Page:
Friday, February 23, 2018

Information About The History Of Zydeco Music & Seven YouTube Examples Of Zydeco

Edited by Azizi Powell

This pancocojams post provides information about the history of Zydeco music and showcases seven YouTube examples of Zydeco.

Given in the order of the YouTube examples below, the featured artists in this post are Clifton Chenier, Queen Ida and The Bon Temps Zydeco Band, Beau Jocque and the Zydeco Hi Rollers, Buckwheat Zydeco, Boozoo Chavis, and CJ Chenier.

The content of this post is presented for historical, cultural, entertainment, and aesthetic purposes.

All copyrights remain with their owners.

Thanks to the originators of Zydeco music, and thanks to the performers who are featured in these embedded videos. Thanks also to all those who quoted in this post and thanks to the publishers of these videos on YouTube.
A no longer available version of this post was published in 2012.

From "Cajun and Zydeco Music Traditions" By Barry J. Ancelet
"Cajun music and zydeco are closely related parallel music forms. Cajun music is the music of the white Cajuns of south Louisiana, while zydeco is the music of the black Creoles of the same region. Both share common origins and influences, and there is much overlap in the repertoire and style of each. At the same time, each culture proudly and carefully preserves the identity of its own musical expression.


Zydeco, zarico, zodico, zologo, and even zukey jump represent a few of the spellings used by folklorists, ethnomusicologists, record producers, and filmmakers in their attempts to transcribe the word performers used to describe Louisiana's black French Creole music. The spelling zydeco was the first to appear in print, used by ethnomusicologist MacCormack in the early 1960s. Today it is the most widespread label and most record companies favor it.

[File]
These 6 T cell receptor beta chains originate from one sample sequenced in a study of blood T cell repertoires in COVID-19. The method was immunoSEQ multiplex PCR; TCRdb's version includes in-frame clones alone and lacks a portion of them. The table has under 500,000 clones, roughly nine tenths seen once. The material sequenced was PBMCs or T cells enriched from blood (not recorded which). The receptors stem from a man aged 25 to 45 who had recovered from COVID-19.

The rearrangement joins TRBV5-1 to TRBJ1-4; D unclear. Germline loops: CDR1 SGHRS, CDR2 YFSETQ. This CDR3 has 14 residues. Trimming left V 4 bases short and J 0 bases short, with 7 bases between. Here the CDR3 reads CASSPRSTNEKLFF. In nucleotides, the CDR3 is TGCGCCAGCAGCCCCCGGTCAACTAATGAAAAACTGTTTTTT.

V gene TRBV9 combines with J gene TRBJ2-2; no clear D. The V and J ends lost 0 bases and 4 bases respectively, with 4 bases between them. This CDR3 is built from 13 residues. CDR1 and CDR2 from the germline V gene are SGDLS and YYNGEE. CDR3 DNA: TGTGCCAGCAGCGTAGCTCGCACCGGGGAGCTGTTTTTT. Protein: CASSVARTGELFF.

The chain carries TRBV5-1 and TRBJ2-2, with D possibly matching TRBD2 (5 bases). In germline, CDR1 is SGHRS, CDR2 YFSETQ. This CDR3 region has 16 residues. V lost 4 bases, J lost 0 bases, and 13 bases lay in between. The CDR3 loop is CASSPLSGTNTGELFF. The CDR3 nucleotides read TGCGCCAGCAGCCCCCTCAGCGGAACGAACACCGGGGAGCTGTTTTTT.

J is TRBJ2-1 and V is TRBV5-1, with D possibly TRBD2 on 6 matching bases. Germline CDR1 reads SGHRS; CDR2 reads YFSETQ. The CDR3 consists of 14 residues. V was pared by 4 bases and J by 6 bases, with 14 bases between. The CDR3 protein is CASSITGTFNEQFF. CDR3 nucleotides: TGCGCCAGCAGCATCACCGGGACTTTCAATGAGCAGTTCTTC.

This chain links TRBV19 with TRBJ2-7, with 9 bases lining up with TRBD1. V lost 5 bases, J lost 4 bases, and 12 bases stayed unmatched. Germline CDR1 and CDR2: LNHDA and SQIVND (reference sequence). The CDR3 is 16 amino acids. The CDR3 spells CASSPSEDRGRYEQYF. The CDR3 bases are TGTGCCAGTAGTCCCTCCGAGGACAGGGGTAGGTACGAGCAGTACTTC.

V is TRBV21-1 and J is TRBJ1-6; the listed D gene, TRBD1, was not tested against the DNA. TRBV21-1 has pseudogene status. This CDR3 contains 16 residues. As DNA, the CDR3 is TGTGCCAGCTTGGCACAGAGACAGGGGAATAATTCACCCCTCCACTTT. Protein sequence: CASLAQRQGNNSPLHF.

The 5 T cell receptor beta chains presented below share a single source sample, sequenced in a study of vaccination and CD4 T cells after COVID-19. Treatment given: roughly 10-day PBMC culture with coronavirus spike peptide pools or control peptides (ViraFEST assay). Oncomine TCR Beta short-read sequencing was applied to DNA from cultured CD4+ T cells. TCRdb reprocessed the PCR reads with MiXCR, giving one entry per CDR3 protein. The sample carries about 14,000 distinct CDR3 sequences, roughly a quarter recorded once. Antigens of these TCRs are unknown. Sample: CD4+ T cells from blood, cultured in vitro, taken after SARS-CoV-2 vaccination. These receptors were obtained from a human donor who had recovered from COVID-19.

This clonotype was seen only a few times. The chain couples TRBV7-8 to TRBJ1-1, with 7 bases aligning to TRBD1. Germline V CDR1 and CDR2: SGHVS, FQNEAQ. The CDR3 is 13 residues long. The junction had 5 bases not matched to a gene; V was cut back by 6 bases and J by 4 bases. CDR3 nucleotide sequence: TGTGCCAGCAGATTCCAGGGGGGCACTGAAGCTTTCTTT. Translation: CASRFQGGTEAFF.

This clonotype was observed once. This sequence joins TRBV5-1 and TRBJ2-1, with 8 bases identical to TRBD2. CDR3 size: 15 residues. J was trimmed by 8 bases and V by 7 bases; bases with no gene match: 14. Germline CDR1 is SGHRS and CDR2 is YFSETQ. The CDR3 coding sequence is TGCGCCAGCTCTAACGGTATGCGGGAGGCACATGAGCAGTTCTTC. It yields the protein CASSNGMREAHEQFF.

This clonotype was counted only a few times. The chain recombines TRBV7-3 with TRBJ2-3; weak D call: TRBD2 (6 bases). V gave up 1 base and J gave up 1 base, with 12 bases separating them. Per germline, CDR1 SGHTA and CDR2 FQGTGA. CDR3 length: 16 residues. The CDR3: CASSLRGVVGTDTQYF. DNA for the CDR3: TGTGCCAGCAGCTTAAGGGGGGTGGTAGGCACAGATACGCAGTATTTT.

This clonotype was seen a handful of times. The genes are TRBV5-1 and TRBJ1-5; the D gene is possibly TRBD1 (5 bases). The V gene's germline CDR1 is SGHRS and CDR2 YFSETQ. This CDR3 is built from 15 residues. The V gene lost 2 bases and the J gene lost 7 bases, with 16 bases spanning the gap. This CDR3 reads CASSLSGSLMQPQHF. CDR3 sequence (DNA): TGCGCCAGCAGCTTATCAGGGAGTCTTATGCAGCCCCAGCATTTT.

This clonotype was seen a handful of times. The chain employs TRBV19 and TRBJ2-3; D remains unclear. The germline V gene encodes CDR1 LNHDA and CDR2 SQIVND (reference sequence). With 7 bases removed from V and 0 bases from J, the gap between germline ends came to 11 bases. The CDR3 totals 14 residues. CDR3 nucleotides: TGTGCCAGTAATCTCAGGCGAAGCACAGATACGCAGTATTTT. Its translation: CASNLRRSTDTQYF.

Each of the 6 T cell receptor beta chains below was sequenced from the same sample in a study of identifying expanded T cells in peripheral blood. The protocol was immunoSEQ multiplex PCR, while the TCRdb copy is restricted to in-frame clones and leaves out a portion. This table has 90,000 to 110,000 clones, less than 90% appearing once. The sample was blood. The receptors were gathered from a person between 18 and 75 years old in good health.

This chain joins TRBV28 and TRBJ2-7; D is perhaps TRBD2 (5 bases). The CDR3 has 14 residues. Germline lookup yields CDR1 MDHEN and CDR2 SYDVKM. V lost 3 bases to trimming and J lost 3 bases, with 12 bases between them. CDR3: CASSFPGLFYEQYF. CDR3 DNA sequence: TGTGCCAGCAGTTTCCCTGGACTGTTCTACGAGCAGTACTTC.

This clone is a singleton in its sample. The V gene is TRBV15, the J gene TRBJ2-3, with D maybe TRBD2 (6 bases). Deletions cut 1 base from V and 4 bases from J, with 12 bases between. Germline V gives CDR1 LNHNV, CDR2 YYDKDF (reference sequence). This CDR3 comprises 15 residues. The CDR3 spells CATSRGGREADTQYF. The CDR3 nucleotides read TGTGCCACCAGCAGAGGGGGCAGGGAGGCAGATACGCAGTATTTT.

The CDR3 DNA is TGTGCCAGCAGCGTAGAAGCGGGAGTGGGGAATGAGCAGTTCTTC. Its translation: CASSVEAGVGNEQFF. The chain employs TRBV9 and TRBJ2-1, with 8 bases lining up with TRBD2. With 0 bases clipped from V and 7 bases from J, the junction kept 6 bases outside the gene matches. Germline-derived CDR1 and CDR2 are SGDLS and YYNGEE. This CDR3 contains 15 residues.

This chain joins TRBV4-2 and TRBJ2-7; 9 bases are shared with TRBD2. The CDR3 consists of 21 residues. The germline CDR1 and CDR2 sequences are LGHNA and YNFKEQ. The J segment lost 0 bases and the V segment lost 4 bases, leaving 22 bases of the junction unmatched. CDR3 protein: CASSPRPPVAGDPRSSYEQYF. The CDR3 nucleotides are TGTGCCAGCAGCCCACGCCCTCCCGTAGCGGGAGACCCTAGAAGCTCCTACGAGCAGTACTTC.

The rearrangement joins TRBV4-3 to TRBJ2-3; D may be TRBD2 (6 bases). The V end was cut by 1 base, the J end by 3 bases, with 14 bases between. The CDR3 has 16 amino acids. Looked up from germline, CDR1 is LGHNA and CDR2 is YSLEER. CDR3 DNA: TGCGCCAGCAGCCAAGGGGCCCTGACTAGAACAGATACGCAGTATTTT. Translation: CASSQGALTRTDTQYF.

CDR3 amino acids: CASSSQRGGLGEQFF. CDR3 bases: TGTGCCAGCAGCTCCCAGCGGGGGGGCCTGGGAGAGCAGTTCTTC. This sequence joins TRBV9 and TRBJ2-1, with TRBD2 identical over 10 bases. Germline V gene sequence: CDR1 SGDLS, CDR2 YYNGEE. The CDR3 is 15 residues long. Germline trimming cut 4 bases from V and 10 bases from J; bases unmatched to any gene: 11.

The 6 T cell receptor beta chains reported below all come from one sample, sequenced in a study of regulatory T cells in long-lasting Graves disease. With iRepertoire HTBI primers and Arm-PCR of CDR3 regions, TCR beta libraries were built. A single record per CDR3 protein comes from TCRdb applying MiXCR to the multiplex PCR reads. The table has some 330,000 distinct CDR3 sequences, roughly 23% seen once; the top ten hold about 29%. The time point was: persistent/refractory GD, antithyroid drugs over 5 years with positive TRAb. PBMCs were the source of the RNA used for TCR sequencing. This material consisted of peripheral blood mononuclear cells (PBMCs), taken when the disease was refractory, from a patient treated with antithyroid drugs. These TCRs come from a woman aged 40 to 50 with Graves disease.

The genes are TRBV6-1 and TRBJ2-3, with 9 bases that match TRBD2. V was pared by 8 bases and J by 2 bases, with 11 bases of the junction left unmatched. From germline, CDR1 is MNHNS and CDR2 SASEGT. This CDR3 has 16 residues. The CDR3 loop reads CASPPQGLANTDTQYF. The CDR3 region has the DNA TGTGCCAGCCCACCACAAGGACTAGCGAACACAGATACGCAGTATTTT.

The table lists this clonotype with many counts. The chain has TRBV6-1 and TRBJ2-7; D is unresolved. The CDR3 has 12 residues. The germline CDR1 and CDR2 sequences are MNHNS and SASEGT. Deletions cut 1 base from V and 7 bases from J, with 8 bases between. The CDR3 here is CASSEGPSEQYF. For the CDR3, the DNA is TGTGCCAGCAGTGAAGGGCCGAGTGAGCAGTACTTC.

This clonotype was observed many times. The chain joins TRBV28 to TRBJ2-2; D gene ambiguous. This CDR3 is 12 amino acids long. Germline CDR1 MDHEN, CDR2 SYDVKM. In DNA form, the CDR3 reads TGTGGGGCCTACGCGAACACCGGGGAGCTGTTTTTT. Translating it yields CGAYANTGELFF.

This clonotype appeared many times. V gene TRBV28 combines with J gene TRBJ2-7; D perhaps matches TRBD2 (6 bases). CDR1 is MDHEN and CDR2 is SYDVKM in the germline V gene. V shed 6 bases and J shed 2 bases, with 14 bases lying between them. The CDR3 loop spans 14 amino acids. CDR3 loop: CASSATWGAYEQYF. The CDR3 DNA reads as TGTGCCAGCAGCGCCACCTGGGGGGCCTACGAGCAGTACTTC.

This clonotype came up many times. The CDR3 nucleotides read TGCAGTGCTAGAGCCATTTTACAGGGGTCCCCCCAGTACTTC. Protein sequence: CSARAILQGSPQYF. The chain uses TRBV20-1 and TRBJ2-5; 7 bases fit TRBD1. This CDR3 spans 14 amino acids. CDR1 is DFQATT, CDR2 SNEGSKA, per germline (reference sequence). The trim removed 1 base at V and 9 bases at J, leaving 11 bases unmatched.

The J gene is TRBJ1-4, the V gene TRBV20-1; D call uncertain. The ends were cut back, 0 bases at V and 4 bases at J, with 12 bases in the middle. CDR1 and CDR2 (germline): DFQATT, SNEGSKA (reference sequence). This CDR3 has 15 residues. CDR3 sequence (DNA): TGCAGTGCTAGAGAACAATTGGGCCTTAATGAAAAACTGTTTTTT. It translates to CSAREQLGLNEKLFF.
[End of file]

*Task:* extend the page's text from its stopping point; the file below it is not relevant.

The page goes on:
Because its language is French or Creole, zydeco tradition has largely remained a mystery to outsiders. Folk spellings and folk etymologist often develop to explain or rationalize words and expressions whose origins or exact meanings have become unclear. Native Louisiana Creoles explain that the word zydeco comes from les haricots after the expression "Les haricots sont pas sale" ("The beans aren't salty"), heard in many of the tradition's songs. However recent studies based on early Louisiana recordings made by Alan and John Lomaz suggests that the term, as well as the tradition, may have African origins. The languages of West African tribes affected by the slave trade provide some clues as to the origins of zydeco. In at least a dozen languages from this culture-area of Africa, the phonemes "za," "re," and "go" are frequently associated with dancing and/or playing music.

In South Louisiana, the meaning of zydeco has expanded (or survived) to refer to dance as a social event and dance styles as well as the music associated with them: Creoles go to a zydeco to dance the zydeco to zydeco music played by zydeco musicians. Used in an expanded way, as a verb, zydeco seems to have other meanings: "Let's zydeco them," or "Let's go zydeco." Community musicians are described as zydeco kings, queens, and princes. Community dance events, which provide the primary opportunity for courtship, are announced as zydecos. The word zydeco also refers to hard times and, by association, to the music that helped to endure them. In black American tradition, this music is called the blues, whether it be a "low-down" blues lament which relieves by purging, or a jumping, juking blues which relieves by distracting. Zydeco's bluesy side is sometimes based on melodies and rhythms of a delta blues tradition. Other times, an interesting confluence of European and Afro-Caribbean rhythms and sources produces haunting songs which function equally well as blues laments and as waltzes."...